This may be referring to The Magyar Struggle, from Neue Rheinische Zeitung No. 194, January 13, 1849 (emphasis mine):
There is no country in Europe which does not have in some corner or
other one or several ruined fragments of peoples, the remnant of a
former population that was suppressed and held in bondage by the
nation which later became the main vehicle of historical development.
These relics of a nation mercilessly trampled under foot in the course
of history, as Hegel says, these residual fragments of peoples always
become fanatical standard-bearers of counter-revolution and remain so
until their complete extirpation or loss of their national character,
just as their whole existence in general is itself a protest against a
great historical revolution.
Such, in Scotland, are the Gaels, the supporters of the Stuarts from
1640 to 1745.
Such, in France, are the Bretons, the supporters of the Bourbons from
1792 to 1800.
Such, in Spain, are the Basques, the supporters of Don Carlos.
Such, in Austria, are the pan-Slavist Southern Slavs, who are nothing
but the residual fragment of peoples, resulting from an extremely
confused thousand years of development.
Engels wrote quite a bit about Pan-Slavism following the First Pan-Slav Congress (much of it in this same vein), but this is the only explicit reference that I can find in some casual searching that mentions extermination.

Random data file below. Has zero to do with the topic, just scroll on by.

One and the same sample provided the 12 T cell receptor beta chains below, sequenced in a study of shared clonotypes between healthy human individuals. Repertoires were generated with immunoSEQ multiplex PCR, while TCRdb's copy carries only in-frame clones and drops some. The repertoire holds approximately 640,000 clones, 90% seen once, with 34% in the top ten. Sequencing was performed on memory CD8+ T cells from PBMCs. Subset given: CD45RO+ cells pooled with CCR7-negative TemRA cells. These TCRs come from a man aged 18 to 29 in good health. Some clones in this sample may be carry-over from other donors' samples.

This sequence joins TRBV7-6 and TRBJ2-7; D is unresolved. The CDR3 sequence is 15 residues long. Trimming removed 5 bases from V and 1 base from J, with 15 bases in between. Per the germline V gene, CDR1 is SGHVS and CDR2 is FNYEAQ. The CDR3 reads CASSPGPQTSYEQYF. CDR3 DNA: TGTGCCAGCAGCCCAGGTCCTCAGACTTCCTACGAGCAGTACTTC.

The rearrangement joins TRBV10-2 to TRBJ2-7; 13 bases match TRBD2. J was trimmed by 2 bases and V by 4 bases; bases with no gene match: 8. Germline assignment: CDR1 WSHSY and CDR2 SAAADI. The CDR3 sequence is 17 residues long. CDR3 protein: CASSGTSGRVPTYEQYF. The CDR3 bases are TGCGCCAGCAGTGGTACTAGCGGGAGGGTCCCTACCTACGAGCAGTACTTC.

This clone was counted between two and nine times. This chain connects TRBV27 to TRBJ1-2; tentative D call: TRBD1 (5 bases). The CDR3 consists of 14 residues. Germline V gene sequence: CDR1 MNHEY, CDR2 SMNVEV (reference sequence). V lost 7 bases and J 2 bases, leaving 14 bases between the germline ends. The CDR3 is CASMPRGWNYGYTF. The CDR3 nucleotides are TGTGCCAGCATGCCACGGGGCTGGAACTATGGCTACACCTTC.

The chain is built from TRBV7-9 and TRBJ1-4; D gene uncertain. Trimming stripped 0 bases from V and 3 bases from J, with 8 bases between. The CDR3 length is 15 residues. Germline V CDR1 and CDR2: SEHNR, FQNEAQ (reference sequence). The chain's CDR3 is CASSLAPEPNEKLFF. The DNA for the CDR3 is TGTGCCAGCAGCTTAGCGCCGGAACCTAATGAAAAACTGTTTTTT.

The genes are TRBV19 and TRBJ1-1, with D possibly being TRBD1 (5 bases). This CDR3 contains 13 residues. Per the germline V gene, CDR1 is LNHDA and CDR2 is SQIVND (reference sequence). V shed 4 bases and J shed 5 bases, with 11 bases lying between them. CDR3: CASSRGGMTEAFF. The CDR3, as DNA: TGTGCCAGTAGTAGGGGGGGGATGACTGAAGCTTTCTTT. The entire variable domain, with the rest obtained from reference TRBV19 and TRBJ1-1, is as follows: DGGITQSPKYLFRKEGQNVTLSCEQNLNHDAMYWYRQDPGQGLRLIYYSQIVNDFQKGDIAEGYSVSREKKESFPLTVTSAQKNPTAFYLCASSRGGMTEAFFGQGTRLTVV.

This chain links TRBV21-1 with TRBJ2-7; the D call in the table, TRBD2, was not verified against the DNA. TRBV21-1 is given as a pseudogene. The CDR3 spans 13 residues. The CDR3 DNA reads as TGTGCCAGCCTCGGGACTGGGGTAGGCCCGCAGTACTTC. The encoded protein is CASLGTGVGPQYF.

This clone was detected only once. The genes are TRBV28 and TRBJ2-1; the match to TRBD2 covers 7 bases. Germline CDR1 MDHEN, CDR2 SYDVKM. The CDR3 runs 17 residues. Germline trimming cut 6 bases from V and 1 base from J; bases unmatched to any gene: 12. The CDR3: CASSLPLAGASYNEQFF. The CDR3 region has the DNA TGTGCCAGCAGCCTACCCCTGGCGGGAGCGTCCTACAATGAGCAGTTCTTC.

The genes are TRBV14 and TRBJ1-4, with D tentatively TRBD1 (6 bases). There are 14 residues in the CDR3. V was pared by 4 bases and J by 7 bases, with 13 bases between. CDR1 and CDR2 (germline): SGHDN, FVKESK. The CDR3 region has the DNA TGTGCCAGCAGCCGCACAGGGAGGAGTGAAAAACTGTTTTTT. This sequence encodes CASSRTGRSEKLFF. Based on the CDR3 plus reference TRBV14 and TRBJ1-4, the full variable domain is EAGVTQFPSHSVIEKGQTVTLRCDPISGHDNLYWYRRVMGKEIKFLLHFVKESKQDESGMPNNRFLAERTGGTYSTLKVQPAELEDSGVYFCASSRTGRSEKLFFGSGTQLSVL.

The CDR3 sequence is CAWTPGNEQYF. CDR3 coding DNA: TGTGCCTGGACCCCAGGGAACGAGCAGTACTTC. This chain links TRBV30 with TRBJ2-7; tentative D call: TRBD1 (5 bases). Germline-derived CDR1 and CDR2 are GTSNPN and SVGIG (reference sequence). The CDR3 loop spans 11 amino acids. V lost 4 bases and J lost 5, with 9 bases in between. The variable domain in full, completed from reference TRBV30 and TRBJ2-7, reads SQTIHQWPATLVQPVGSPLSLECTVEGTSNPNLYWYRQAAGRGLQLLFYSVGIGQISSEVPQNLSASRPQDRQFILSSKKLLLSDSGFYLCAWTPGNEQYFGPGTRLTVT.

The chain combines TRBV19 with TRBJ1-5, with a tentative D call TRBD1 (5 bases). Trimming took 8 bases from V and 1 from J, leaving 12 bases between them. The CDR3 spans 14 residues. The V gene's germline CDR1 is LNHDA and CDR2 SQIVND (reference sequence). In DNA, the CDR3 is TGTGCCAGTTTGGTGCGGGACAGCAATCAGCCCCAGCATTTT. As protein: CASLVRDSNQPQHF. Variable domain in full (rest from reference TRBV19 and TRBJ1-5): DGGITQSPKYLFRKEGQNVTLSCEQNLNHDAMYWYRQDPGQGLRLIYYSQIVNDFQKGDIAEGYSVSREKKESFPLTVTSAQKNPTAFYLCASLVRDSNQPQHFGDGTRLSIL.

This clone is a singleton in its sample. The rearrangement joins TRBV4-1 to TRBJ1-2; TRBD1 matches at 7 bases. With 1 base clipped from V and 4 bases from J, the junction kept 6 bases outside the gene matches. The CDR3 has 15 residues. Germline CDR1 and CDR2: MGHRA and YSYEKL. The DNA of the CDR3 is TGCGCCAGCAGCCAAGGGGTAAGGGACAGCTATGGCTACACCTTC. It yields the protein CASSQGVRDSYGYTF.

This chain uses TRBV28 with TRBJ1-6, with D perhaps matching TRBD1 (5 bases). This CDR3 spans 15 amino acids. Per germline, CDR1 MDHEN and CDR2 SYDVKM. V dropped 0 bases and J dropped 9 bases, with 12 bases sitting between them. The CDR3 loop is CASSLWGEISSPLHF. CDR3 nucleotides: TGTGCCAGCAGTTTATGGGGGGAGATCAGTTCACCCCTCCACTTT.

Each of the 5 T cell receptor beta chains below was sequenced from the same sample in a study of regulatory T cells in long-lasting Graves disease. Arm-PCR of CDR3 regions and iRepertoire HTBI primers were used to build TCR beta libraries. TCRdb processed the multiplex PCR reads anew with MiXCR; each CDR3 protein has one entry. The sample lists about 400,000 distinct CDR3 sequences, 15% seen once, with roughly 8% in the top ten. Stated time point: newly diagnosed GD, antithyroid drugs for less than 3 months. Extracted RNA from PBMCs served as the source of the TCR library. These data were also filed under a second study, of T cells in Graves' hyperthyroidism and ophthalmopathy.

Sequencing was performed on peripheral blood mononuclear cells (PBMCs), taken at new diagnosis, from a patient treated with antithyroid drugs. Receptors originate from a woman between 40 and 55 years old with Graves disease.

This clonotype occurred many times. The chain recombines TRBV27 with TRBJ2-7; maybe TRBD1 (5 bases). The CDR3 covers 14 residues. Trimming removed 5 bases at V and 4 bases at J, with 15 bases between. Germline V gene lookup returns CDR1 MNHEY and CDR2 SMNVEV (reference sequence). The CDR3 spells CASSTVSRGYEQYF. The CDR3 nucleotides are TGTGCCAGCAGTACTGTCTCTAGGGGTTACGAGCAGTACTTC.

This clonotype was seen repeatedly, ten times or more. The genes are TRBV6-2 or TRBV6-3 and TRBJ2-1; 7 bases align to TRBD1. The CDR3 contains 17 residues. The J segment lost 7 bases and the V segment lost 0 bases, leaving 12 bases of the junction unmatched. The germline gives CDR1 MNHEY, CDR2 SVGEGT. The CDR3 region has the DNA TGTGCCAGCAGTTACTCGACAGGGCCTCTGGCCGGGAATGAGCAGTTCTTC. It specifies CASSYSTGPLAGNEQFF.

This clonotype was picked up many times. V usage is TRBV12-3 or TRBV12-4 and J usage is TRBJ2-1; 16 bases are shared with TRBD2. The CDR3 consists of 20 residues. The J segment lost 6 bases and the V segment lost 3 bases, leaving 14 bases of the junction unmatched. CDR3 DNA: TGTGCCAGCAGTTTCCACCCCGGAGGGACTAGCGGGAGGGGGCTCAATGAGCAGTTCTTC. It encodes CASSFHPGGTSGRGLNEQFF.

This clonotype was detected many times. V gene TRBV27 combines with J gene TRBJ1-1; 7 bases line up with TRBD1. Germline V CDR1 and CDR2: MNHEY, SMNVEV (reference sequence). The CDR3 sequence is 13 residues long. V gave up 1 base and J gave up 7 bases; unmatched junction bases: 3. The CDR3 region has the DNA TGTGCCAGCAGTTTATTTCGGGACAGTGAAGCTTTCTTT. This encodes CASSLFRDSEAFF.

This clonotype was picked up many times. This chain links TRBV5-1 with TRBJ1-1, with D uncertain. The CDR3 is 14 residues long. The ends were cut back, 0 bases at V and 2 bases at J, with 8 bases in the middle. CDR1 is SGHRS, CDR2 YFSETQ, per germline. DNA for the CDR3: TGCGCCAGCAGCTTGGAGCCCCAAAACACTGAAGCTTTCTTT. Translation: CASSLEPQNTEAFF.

As far as Wells goes, I'm guessing the someone from your scribble may have been referring to this line from A Modern Utopia:
There is only one sane and logical thing to be done with a really
inferior race, and that is to exterminate it.
Based on some of the dialog on the talk page for Wells on Wikiquotes...
This quote mine originated with creationist scholar Richard Weikart in
his cunning and dishonest book "From Darwin to Hitler" in which he
attempts to blame Christians mass-murdering Jews on Charles Darwin.
Because Weikart's hoax was popular with creationists, it has been
copied onto many creationist websites. Weikart wrote as follows:
'Ideas about racial extermination were not unique to Germany, but
became very influential elsewhere also. H. G. Wells epitomized an
influential Anglo-American social Darwinist attitude when he stated
that "there is only one sane and logical thing to be done with a
really inferior race, and that is to exterminate it."'
...it seems like this has been repeated in quite a few other secondary sources in a context of advocating genocide. I'll defer judgment of whether this was taken out of context to the reader.